The common pion proton interaction $$\pi^- p \rightarrow \pi^0 n$$ gives even better limits, although there are more steps in the reasoning. The experimental limit on any electron-proton charge magnitude difference is less than $$1\times 10^{-21}\,e$$, and the measured charge of the neutron is $$-0.2\pm0.8\times 10^{-21}\,e$$. If the neutral pion had an electric charge, then there would have to be a two photon state with an electric charge. Limits on the photon electric charge are really, really good ($$< 1\times10^{-46}\;\mathrm{or}\;<1\times10^{-35}$$e, depending on assumptions), and there are very strong theoretical arguments that the charge must be zero. So the observation of $$\pi^- p \rightarrow \pi^0 n$$ interactions, along with the above constraints on the proton, neutron, and neutral pion charges means that the charge difference between the electron and the negative pion must be $$< 1\times 10^{-21}\,e$$.

Similar strength limits can be established for all charged hadrons. e.g. The observation of charmed meson $$D^+\rightarrow \pi^+\pi^0$$ decays means the $$D^+$$ has the same charge as the $$\pi+$$.

Better limits can be established for charged leptons. The existence of $$\mu^-\rightarrow e^- \bar \nu_e \nu_\mu$$ and $$\tau^-\rightarrow e^- \bar \nu_e \nu_\tau$$ decays means that the $$\mu-e$$ and $$\tau-e$$ charge differences must be equal to the $$\nu_e-\nu_\mu$$ and $$\nu_e-\nu_\tau$$ charge differences. This must be zero since observed neutrino oscillations would be impossible (by electric charge conservation) if different neutrino flavours had different electric charges.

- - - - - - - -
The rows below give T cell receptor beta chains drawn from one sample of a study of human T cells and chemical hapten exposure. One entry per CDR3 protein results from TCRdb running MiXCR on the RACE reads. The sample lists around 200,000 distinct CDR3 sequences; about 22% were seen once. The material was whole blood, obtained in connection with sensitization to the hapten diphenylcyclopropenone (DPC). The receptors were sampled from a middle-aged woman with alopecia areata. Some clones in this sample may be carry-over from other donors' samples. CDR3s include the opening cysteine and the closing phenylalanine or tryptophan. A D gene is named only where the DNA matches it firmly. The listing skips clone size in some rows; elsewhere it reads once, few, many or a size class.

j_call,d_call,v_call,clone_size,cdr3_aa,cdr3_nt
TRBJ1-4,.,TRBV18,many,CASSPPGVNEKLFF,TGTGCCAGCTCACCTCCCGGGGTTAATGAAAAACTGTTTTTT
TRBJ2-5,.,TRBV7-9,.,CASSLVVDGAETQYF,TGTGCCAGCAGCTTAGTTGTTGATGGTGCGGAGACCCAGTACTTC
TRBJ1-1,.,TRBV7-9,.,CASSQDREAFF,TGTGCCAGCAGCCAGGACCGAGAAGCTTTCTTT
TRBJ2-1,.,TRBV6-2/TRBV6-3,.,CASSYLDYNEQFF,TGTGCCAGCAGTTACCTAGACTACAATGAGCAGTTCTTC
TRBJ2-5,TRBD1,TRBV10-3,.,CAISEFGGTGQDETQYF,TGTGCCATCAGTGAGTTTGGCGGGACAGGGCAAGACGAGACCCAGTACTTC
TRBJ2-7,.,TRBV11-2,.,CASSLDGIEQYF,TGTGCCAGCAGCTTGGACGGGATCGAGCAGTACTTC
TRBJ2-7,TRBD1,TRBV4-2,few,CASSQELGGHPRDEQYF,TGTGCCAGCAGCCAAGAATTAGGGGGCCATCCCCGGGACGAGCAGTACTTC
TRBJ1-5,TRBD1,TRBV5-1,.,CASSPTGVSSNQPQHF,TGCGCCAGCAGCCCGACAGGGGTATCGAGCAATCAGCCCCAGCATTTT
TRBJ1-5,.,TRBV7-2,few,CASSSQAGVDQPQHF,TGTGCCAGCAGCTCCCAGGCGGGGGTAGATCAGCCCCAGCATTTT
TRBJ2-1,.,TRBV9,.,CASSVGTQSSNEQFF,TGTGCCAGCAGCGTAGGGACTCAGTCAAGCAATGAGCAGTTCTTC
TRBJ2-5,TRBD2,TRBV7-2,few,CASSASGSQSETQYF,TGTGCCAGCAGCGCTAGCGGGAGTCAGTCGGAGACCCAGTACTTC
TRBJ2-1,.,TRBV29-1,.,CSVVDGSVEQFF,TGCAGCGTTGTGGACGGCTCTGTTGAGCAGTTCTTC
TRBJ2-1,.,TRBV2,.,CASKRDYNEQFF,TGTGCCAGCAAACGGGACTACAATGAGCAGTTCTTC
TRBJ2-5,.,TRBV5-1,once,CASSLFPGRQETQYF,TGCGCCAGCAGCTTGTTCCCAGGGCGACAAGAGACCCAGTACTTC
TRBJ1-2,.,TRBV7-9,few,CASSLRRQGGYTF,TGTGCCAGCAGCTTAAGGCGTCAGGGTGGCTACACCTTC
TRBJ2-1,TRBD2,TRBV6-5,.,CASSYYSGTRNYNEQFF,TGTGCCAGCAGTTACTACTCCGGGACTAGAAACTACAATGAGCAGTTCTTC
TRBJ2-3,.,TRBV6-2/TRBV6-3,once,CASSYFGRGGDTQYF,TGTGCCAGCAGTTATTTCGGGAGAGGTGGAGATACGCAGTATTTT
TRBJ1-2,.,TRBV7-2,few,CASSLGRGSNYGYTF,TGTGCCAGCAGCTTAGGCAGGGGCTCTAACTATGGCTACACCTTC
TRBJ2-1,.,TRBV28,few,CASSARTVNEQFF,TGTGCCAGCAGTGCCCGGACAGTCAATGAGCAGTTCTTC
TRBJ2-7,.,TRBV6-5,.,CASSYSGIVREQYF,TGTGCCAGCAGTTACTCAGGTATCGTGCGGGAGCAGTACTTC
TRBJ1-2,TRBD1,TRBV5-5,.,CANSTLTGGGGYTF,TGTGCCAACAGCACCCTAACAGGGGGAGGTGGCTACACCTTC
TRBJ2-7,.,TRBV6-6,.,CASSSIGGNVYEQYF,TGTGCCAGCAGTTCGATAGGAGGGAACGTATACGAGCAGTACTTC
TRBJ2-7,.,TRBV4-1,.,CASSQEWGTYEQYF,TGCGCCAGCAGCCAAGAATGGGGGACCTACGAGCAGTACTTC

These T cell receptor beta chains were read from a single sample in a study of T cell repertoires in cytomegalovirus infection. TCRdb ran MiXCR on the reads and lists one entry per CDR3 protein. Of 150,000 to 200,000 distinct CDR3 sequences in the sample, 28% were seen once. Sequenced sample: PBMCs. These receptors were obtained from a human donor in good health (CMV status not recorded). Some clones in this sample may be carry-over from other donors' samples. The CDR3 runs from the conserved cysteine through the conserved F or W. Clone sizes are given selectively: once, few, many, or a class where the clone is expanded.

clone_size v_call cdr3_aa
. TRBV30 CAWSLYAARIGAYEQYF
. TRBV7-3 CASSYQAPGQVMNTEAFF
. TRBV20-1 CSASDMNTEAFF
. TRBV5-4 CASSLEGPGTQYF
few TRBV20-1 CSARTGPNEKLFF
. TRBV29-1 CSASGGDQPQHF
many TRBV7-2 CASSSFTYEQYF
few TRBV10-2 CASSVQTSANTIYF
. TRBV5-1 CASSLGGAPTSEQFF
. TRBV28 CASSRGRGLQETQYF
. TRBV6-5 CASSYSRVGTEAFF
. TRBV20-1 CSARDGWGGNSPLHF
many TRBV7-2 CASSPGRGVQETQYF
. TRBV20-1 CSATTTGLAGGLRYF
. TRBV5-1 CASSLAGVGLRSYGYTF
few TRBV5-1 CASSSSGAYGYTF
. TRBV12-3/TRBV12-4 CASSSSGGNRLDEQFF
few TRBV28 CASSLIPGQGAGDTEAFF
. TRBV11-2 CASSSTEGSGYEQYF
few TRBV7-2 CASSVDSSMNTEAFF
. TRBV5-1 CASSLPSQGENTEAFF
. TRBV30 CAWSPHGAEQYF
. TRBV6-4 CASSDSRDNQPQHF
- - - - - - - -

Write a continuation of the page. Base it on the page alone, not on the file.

Getting back to your question of precision and uncertainty, if one wants to be pedantic the measured value of the pion charge is $$1.000000000000000000000\pm0.000000000000000000001\,e$$, but it would almost always be silly to write this out. In practice, treat the pion charge as if it were exact and equal to the defined charge of the electron.

• A follow-up question is that if one really wants to be pedantic and determine the experimental value (with precision and uncertainty) of electric charge for all particles, except electron which has a defined value and neutron which has its experimental value explicitly listed in PDG, then for each particle, one need to identify the decay mode giving the most tight constraint then do an analysis like the one you did for $\pi^-$? Or is it always $X.000000000000000000000 \pm 0.000000000000000000001~e$? – Computist Jul 17 '19 at 20:18
• I have expanded my answer above a bit to point out that the experimental value for all charged hadrons will be very similar, since their charges can all be connected via decays and interactions to the electron and pion charges. I would again emphasize that you should just assume all charges are exactly quantized in units of the electron charge unless you have some good reason not to. e.g. If you are interested in Standard Model extensions that could allow neutrinos or dark matter to have tiny electric charges, see arxiv.org/abs/1403.6344, arxiv.org/abs/1802.10094. – David Bailey Jul 21 '19 at 20:17